Politics & Policy

Everyone Should Agree: Aliens Who Commit Crimes Shouldn’t Be in This Country

Deportation officers arrest illegal aliens during a targeted enforcement operation in Los Angeles, Calif., February 2018. (ICE)
A recent Supreme Court decision stopping a deportation was correct, but Congress can easily fix the law.

The Trump administration’s efforts to get convicted criminal aliens off of our streets and out of the country was dealt a setback this week, thanks to the U.S. Supreme Court.

A majority in Sessions v. Dimaya held that a part of the Immigration and Nationality Act (INA) used to deport criminal aliens was unconstitutionally “vague.” Fortunately, this is a problem Congress could easily remedy with a very simple legislative fix. Only those opposed to safeguarding the public from convicted felons could possibly oppose it.

At issue was a provision of the INA that defines what a “crime of violence” is for purposes of removal proceedings. Under federal law, if an alien is convicted of an “aggravated felony,” he is subject to deportation even if he is in the country legally. The INA has a long list of specific offenses that fit the “aggravated felony” definition, one of which is a “crime of violence” punishable by at least a year in prison.

The man at the center of this case, James Dimaya, is a lawful permanent resident alien from the Philippines. The U.S. moved to deport him after his second felony conviction for first-degree burglary under California law. An immigration court ordered Dimaya’s deportation because it found that first-degree burglary met the “crime of violence” definition.

Why? Because a “crime of violence” is further defined in federal law as any felony that poses “a substantial risk that physical force against the person or property of another may be used in the course of committing the offense.”

The immigration court believed that such a risk is present in a first-degree burglary when a criminal is breaking into an occupied residence. However, the Ninth Circuit Court of Appeals and the U.S. Supreme Court decided that the law was unconstitutionally vague. Justice Neil Gorsuch wrote an insightful concurring opinion in which he talked about the dangers of vague laws like this one that can lead to the arbitrary exercise of governmental power:

Just take the crime at issue in this case, California burglary, which applies to everyone from armed home intruders to door-to-door salesmen peddling shady products. How, on the vast spectrum, is anyone supposed to locate the ordinary case and say whether it includes a substantial risk of physical force? The truth is, no one knows.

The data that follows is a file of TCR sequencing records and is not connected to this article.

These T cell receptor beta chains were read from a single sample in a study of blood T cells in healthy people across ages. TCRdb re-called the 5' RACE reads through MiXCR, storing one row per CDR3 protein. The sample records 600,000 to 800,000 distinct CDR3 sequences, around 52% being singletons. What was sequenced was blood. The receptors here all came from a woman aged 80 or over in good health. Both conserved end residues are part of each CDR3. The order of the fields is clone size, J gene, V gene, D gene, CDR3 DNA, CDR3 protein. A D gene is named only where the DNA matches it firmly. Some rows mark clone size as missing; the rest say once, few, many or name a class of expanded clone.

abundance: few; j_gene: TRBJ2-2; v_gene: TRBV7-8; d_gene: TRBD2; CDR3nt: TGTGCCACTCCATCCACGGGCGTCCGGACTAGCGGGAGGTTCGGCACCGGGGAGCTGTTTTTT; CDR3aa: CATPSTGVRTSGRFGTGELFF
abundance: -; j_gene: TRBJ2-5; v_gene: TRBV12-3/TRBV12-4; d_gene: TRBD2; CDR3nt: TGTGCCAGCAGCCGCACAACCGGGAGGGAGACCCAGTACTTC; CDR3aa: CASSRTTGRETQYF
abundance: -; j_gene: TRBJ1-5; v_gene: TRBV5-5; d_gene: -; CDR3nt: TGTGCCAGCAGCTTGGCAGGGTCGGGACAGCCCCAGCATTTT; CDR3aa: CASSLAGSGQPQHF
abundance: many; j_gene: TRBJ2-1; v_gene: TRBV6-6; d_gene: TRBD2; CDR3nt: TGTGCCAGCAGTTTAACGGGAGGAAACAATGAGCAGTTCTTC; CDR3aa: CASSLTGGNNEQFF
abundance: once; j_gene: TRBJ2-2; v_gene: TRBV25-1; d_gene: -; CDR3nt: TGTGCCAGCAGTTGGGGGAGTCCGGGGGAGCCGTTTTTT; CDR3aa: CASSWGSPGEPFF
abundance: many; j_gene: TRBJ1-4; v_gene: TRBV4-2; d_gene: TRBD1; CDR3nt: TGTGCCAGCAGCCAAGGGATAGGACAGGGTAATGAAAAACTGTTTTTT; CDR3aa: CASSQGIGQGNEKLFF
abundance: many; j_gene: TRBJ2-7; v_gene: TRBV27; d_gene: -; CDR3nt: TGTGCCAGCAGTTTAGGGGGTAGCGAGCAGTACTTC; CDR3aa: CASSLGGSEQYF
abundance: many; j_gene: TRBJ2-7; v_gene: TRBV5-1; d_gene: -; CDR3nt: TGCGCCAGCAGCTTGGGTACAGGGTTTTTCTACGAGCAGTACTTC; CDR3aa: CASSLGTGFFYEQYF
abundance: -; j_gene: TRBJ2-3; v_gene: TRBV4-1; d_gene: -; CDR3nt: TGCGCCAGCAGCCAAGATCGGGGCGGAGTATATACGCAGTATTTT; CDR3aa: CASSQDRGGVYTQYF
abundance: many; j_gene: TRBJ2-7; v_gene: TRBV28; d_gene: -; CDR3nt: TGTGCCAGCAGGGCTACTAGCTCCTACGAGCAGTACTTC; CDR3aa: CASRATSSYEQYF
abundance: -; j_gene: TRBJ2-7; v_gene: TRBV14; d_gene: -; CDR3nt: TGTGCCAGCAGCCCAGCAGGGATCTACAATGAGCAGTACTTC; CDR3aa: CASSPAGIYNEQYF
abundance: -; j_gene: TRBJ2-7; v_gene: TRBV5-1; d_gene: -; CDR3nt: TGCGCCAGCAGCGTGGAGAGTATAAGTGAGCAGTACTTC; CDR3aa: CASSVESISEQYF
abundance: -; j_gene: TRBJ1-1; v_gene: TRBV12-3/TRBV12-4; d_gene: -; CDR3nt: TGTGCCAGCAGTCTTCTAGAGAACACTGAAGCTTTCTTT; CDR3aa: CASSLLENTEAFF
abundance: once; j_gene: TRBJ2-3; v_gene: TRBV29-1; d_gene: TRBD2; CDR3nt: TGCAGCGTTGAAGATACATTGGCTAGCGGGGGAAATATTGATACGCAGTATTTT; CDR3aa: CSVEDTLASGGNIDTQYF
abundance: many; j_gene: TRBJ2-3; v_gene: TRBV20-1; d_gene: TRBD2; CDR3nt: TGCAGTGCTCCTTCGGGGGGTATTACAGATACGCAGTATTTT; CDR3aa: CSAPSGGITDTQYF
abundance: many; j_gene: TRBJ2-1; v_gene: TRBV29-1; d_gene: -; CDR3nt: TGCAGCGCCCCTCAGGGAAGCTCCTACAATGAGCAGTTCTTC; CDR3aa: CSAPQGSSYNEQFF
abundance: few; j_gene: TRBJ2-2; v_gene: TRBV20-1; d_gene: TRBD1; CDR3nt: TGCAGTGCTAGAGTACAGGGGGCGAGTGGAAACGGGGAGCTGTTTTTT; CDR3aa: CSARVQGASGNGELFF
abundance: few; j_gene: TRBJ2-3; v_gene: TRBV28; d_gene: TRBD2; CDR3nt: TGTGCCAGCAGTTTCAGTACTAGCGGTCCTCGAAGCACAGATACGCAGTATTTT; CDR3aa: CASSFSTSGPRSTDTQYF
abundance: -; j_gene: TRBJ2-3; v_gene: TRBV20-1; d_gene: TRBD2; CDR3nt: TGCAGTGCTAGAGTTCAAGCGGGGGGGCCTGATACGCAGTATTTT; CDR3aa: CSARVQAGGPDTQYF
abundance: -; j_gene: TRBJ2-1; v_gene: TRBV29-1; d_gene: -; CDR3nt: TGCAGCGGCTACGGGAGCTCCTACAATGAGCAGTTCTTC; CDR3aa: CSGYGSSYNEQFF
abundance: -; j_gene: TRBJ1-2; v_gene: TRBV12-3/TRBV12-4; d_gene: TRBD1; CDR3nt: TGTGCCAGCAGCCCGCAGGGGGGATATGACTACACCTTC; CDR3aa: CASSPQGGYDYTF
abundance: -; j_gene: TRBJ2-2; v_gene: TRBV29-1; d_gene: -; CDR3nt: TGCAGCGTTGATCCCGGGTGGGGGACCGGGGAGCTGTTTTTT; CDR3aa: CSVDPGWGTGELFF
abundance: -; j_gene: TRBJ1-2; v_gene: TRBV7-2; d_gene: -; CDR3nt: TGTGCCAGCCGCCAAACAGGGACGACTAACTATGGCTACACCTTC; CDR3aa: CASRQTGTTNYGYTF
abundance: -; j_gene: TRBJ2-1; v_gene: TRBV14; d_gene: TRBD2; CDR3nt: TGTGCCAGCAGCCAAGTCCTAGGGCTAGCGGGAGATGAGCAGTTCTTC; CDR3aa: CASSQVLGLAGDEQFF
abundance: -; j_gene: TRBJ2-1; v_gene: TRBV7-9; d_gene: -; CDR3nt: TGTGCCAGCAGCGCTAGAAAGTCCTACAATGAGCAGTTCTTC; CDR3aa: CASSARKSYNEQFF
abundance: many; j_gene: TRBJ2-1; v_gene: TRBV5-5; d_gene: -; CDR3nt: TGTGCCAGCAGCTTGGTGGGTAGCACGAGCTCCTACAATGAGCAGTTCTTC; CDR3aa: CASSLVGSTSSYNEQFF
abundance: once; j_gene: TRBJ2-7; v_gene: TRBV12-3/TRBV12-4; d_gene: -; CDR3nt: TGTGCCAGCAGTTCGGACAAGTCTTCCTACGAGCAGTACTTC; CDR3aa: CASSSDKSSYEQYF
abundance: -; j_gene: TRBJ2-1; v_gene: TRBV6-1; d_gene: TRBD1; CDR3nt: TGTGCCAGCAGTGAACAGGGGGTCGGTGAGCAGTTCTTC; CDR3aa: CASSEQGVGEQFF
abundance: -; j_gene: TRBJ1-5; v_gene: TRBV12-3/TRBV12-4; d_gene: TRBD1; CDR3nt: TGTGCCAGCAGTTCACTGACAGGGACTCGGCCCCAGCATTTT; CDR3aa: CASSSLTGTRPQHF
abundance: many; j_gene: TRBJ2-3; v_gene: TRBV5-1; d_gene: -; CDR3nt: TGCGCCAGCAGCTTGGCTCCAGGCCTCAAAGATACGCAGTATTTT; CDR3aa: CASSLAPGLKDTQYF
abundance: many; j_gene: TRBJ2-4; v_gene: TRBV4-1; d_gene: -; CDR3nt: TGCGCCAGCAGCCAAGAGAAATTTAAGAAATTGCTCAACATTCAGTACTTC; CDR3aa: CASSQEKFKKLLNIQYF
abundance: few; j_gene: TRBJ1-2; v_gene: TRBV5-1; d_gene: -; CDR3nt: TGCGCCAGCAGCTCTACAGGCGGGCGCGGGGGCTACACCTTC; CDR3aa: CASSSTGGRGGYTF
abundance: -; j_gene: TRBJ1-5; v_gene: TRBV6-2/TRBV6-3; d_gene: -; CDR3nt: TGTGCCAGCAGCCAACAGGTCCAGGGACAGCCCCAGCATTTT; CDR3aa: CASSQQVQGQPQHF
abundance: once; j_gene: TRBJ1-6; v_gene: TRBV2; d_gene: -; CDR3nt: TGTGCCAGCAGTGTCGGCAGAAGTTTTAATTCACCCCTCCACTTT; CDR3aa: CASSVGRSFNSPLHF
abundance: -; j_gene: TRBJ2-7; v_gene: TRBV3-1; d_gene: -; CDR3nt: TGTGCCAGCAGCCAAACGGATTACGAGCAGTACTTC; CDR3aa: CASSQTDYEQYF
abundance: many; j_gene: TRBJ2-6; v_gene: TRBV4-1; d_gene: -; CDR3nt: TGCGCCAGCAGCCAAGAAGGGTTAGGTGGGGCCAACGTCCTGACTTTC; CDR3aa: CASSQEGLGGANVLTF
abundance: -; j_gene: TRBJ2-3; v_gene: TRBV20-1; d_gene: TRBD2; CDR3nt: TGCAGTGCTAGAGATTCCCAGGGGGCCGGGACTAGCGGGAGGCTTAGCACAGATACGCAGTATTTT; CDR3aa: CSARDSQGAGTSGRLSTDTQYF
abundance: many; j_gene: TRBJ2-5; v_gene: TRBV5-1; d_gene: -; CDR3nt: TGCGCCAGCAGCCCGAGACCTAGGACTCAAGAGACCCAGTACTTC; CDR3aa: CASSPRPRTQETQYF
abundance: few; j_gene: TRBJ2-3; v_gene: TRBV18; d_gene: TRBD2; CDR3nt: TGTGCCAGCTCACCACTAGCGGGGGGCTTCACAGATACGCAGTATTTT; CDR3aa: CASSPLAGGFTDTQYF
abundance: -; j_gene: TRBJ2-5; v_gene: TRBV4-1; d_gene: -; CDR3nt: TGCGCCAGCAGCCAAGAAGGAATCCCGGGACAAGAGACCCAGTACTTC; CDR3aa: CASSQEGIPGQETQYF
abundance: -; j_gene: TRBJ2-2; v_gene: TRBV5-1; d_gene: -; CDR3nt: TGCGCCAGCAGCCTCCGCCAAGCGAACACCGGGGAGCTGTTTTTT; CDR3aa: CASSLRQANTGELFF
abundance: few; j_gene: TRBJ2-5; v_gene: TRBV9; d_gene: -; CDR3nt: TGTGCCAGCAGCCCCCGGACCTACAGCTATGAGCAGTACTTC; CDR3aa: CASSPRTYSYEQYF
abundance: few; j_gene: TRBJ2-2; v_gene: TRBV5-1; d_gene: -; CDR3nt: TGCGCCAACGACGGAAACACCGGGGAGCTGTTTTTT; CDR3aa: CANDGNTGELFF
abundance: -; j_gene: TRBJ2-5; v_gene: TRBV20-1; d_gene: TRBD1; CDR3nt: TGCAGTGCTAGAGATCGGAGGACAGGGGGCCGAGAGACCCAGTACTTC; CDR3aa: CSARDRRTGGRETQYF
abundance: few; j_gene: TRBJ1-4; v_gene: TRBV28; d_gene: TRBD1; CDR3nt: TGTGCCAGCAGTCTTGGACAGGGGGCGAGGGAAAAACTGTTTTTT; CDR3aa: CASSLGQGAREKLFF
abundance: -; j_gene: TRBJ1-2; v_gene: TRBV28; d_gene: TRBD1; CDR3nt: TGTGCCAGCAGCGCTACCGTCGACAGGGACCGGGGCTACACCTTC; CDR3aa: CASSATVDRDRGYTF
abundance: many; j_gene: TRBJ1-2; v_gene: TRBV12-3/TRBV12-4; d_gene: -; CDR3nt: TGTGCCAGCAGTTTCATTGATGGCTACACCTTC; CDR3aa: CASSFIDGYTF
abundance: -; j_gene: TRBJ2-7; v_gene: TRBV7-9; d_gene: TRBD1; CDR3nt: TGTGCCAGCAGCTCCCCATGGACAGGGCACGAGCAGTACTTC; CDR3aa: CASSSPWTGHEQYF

Even if you disagree with the majority’s holding in the case, the fact remains that some violent felons who are aliens won’t be subject to removal proceedings and deportation because the Court found that part of the law too vague and thus constitutionally deficient.

The problem, as usual, is an overly complicated and overly long federal law.

The provision in the INA listing all the criminal offenses for which you can be deported has categories running through almost the entire alphabet, from “(A) murder, rape, or sexual abuse of a minor” through “(U) an attempt or conspiracy to commit an offense described in this paragraph . . .” A “crime of violence” is described in part (F) of this lengthy litany.

But aliens who are legally in this country are guests who should be allowed to remain here only as long as they abide by our laws. That’s not a big ask.

When someone commits a felony, whether it is a crime of violence or not, it’s a very serious offense. When someone repeatedly commits misdemeanor crimes, that is also evidence that they have no respect for our laws and shouldn’t be allowed to continue to be a guest in our country.

We don’t need a long, complex laundry list of all of the different crimes that will void your guest pass to be here. Congress could easily pass a very simple but highly effective amendment that could not be misconstrued by judges. It should say you are immediately deportable from this country if you are:

* Convicted of a felony offense, regardless of its nature, under federal law or the laws of any state or territory of the United States; or

* Convicted of two or more misdemeanor offenses under federal law or the laws of any state or territory of the United States.

That’s an easy, straightforward solution to the Dimaya decision.

If Congress wants to protect the American public from criminal aliens such as James Dimaya, who clearly should be deported, it could pass such a provision tomorrow, and President Trump could sign it the next day.

And the only members of Congress who would oppose it are those who think that criminal aliens, including repeat offenders, should remain in the country — an untenable and indefensible position.

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